True names are sometimes found recorded in the personal diaries or grimoires of long-dead spellcasters. Organizations known for combating certain types of creatures compile lists of the few true names of their enemies they've managed to uncover. The true names of angels, demons, and similar creatures can rarely be found in prayers dedicated to that entity or in chants that protect against them. Occultists sometimes use deep meditative trances—potentially assisted by hallucinogenic drugs—to cast their minds through the cosmos and receive a true name through bizarre epiphanies. Those who serve and understand nature also know that the true name of primal and First World entities is encoded into the world itself—in tree rings, geological strata, and the pattern of snow on the ground—just waiting to be deciphered by someone who knows what to look for. For a lucky few, a true name just comes to them spontaneously as a sign they've found their soulmate. All these are examples of information that can be uncovered using the research subsystem.

Using the Research Subsystem

Source Secrets of Magic pg. 245
When finding the true name of a specific individual is key to the story and time is short, use the research subsystem. Set the level of the library equal to the level of the creature whose true name the PCs are trying to find. Consider the types of strange and fanciful libraries you might use for such a story. For instance, imagine the player characters are searching for the true name of a phistophilus (also known as a contract devil), in order to rescue an NPC from the consequences of an infernal contract. You might build an infernal library in Cheliax or some other region where knowledge of devils is common, or maybe even in Hell itself! Such a library might have guardians and traps aplenty, but also the potential to learn even more true names from the various contracts therein.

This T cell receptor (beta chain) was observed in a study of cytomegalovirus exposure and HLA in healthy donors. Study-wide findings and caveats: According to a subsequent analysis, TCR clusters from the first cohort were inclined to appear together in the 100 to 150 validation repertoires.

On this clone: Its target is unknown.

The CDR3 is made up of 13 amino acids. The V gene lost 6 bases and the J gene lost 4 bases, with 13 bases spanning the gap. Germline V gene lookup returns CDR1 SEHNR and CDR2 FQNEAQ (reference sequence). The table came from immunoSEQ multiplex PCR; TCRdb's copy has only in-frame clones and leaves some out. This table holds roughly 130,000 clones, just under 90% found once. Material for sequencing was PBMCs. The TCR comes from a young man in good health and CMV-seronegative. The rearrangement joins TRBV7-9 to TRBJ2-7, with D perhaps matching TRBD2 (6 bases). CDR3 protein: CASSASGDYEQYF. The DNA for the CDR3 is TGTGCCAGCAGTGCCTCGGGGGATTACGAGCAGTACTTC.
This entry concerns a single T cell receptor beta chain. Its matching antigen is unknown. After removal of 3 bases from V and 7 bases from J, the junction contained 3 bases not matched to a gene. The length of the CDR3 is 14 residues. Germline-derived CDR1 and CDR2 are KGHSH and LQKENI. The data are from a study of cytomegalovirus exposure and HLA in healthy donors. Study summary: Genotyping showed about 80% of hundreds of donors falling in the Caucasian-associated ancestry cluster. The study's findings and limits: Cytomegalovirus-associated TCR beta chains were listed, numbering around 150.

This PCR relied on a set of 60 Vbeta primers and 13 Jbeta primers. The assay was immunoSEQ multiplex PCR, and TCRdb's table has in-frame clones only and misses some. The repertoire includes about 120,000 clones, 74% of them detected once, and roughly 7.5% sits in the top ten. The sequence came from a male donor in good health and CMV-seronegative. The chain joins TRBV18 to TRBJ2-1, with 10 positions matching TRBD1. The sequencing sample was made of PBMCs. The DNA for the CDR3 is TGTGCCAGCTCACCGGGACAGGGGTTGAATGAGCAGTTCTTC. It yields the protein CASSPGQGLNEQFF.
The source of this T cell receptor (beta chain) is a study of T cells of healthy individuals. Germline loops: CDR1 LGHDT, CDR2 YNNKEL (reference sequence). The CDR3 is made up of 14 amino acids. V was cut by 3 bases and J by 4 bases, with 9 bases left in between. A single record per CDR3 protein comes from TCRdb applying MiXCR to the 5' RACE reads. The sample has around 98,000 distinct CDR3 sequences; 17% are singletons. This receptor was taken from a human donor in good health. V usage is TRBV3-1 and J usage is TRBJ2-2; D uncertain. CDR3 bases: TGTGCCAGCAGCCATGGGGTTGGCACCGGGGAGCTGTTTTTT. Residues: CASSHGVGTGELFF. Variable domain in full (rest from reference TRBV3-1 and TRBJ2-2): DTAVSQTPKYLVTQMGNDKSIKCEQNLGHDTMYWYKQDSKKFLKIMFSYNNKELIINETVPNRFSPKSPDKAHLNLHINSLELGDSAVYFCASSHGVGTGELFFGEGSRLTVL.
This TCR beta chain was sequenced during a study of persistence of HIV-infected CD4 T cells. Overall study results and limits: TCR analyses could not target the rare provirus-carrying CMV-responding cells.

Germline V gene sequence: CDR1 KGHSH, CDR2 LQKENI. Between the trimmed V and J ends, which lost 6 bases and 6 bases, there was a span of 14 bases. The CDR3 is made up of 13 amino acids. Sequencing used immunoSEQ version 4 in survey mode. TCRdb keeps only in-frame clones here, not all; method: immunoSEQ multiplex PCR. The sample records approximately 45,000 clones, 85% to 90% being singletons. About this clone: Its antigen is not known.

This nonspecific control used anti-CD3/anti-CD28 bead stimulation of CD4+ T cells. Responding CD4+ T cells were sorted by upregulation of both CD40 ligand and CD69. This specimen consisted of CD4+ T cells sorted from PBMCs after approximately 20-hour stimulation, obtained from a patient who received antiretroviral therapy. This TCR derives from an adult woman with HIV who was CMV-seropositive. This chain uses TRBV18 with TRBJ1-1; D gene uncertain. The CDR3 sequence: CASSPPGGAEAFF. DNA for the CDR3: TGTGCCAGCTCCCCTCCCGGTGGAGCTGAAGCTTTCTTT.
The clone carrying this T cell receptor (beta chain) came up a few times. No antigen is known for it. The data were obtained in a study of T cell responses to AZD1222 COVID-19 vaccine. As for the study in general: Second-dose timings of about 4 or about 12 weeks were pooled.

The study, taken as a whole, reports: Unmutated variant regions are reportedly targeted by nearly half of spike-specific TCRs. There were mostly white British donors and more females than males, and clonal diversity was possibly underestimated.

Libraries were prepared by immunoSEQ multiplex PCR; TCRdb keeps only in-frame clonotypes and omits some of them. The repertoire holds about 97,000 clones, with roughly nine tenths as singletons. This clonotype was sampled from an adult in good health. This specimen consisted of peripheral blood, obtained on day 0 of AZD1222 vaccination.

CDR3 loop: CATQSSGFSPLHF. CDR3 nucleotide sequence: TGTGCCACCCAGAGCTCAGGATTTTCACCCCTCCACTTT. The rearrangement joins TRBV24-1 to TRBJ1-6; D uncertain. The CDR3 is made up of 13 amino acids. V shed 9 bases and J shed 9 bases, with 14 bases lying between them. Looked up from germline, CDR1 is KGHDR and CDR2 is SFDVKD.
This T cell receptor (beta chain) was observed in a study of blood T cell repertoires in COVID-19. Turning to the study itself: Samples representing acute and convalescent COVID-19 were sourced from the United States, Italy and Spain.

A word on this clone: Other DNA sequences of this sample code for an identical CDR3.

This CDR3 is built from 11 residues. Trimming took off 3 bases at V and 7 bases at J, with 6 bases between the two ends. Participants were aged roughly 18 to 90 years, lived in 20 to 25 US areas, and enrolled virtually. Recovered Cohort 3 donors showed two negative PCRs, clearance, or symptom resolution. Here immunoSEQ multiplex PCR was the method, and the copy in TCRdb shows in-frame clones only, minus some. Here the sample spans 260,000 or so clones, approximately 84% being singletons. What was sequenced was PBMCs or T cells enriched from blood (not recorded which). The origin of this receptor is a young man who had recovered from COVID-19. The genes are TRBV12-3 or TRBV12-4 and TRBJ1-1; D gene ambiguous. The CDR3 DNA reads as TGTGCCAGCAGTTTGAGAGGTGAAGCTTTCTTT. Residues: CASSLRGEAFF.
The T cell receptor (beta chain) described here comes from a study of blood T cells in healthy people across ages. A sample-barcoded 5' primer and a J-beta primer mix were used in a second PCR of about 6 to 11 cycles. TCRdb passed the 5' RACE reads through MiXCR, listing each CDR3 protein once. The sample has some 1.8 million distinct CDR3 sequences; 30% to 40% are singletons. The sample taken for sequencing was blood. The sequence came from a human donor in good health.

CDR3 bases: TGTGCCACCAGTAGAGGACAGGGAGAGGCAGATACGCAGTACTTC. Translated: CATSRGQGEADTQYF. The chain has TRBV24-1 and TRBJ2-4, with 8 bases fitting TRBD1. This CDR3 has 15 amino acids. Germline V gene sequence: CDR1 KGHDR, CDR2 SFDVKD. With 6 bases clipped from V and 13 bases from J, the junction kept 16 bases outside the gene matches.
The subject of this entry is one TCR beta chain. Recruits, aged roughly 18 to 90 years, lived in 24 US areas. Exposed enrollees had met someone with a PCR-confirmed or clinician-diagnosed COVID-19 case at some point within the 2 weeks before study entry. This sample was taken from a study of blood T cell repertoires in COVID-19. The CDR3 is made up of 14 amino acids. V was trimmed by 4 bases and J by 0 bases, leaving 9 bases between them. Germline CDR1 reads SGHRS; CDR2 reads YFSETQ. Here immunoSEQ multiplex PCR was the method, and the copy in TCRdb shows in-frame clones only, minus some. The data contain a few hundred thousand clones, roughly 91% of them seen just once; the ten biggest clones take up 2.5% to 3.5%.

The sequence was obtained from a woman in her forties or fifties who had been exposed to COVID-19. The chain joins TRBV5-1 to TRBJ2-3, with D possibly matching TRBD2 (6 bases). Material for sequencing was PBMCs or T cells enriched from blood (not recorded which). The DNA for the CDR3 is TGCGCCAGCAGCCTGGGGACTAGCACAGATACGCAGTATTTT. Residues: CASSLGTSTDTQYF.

Simplified Name Research

Source Secrets of Magic pg. 245
Sometimes the GM doesn't have time to create a library or use the research subsystem, but nonetheless would like a PC to be able to research the name of a particular entity for story reasons. In that case, they can use the Learn Name downtime activity. Since the knowledge of a true name essentially puts that creature at the namer's mercy, this activity can't reveal true names by default, but it might lead to clues regarding a creature's true name.

Using True Names

Source Secrets of Magic pg. 245
Certain spells, feats, and items have the true name trait. This trait means they require you to know a creature's true name to use them. But even without these specialized abilities, knowing a creature's true name gives you certain advantages. If you know a creature's true name, you have a +2 circumstance bonus to the following checks.

Namer's Codex

Source Secrets of Magic pg. 246
Namers have hidden their special techniques, spells, and items for millennia.

Feats: Reveal True Name
Spells: Catch your name, compel true name, invoke true name
Items: True name amulet